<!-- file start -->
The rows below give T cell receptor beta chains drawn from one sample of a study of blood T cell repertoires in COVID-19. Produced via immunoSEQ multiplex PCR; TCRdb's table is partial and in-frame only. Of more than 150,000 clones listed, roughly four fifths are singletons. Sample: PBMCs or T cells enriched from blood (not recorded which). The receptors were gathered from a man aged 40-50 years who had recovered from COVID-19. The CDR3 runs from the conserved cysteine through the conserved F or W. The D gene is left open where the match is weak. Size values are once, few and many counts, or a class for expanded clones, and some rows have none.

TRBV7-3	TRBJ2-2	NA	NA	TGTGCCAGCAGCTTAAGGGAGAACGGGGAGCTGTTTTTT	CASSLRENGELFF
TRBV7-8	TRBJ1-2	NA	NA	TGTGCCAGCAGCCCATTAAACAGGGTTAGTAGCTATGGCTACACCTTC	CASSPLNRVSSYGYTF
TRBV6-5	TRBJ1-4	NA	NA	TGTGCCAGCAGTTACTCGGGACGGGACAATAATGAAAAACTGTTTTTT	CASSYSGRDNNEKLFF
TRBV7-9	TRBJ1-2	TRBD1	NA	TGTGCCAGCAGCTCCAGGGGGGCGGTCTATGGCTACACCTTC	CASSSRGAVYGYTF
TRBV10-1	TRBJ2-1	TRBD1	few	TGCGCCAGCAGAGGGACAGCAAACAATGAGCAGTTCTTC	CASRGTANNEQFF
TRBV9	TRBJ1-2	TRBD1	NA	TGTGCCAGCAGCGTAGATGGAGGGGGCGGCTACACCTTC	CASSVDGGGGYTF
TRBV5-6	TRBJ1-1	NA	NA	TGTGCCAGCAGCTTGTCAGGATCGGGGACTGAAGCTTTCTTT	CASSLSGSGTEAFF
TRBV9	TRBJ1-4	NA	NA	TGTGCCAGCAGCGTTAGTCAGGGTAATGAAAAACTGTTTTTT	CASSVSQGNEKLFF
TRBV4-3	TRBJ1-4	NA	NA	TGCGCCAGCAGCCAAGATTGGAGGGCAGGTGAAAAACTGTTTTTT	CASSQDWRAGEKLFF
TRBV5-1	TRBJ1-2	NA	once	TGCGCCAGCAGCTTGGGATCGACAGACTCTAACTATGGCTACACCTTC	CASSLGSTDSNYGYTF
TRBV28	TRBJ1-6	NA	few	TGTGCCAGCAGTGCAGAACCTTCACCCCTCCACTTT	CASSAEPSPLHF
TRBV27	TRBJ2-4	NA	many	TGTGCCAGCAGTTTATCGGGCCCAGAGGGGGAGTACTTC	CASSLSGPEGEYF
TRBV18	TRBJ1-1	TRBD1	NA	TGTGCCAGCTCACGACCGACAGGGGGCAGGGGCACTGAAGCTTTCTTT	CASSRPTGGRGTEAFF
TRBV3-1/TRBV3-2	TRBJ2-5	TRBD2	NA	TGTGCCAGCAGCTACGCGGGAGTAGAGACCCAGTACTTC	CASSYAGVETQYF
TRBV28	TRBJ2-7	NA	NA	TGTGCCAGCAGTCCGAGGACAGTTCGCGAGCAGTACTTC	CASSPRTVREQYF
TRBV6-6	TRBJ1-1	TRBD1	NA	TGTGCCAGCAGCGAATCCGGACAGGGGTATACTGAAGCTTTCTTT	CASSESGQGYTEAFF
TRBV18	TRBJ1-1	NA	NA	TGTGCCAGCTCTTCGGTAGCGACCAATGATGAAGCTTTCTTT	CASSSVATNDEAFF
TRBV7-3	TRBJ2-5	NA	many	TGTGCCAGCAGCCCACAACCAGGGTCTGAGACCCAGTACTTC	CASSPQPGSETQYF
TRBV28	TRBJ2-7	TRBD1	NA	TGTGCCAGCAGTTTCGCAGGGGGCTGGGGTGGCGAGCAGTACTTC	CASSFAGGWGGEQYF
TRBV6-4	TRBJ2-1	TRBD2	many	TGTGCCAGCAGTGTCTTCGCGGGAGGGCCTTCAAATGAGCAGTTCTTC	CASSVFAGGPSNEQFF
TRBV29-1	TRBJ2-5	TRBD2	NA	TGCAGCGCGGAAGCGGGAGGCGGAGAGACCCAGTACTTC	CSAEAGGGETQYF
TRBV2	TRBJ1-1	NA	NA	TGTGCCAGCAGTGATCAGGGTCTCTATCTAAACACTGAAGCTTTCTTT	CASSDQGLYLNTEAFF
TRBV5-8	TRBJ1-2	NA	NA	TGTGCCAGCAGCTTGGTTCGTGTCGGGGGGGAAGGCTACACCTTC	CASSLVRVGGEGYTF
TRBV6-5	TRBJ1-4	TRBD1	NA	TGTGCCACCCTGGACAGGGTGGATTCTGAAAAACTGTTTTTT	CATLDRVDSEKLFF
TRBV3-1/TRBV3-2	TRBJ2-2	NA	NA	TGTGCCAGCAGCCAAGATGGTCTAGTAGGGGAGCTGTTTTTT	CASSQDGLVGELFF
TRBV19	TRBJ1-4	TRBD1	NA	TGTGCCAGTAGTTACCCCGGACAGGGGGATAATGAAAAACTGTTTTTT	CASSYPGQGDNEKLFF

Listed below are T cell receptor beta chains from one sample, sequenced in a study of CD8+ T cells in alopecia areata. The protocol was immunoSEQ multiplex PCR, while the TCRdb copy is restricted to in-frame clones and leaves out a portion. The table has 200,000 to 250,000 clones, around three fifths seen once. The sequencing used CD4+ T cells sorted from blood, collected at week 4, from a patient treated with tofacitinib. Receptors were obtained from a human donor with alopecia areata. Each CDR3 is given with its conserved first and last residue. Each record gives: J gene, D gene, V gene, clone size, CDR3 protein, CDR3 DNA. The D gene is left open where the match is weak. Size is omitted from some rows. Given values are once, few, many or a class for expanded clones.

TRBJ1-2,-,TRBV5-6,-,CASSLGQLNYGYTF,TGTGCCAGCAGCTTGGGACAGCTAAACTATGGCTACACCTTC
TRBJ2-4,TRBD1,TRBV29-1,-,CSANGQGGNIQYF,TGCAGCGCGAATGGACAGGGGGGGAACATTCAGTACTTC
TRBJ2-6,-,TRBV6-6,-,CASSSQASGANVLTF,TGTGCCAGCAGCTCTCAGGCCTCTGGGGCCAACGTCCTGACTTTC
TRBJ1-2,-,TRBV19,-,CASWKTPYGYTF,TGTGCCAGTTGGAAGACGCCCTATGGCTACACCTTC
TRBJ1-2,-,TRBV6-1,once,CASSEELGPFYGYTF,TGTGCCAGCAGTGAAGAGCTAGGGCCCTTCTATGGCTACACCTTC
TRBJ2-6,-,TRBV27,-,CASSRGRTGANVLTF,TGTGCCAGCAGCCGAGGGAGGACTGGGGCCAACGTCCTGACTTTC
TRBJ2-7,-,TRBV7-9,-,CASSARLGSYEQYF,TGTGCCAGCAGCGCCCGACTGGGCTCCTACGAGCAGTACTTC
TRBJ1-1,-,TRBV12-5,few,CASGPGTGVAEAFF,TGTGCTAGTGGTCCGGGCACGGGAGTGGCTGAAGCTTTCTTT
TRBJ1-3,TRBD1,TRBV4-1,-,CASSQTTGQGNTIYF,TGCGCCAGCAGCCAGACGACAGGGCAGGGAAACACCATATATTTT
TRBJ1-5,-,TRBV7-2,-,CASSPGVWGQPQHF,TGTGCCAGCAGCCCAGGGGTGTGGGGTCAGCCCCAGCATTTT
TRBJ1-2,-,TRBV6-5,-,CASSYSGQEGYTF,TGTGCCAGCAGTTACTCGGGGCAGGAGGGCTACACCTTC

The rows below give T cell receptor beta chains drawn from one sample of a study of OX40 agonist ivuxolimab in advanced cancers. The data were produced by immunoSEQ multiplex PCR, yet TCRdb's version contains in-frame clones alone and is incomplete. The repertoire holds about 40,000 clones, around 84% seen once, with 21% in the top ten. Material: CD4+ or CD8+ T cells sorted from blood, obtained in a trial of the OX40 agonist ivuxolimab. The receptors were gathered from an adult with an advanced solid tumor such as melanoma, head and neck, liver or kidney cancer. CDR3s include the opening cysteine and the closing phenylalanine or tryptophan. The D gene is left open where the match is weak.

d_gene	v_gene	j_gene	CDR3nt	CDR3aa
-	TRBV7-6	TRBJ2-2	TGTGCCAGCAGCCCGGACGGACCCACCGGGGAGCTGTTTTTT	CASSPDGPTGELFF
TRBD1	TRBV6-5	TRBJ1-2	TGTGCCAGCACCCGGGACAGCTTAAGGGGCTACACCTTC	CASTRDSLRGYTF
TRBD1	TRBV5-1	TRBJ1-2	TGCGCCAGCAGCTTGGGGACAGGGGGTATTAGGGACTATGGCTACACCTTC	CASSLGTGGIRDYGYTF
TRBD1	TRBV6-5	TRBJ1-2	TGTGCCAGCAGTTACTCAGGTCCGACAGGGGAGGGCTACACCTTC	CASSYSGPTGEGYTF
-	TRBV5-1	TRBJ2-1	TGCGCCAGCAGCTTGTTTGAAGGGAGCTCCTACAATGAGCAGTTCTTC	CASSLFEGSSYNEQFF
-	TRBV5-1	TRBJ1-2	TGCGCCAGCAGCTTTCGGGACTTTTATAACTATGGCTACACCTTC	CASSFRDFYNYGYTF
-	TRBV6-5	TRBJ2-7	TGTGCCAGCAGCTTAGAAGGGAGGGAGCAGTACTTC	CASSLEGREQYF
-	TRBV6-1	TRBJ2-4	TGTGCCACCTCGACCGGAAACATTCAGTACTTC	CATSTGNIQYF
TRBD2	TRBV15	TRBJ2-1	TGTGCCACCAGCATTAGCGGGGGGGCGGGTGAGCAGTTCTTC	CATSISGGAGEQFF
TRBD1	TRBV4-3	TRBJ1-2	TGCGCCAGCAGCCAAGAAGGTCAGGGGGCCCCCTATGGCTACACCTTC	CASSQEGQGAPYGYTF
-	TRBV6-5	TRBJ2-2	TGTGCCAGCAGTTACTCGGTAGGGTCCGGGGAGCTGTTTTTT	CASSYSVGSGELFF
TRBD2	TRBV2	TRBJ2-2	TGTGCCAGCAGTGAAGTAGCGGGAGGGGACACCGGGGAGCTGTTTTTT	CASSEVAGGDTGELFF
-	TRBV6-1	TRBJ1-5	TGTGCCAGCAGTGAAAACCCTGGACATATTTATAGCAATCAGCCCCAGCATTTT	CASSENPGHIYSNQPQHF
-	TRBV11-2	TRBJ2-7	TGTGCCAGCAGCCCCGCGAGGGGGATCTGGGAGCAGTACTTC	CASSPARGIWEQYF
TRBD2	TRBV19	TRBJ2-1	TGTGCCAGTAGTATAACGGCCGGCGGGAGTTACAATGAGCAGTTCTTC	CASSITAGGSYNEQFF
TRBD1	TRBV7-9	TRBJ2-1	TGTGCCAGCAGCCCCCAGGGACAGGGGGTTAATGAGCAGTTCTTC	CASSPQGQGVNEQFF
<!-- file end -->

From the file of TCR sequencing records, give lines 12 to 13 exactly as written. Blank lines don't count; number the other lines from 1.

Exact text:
TRBV28	TRBJ1-6	NA	few	TGTGCCAGCAGTGCAGAACCTTCACCCCTCCACTTT	CASSAEPSPLHF
TRBV27	TRBJ2-4	NA	many	TGTGCCAGCAGTTTATCGGGCCCAGAGGGGGAGTACTTC	CASSLSGPEGEYF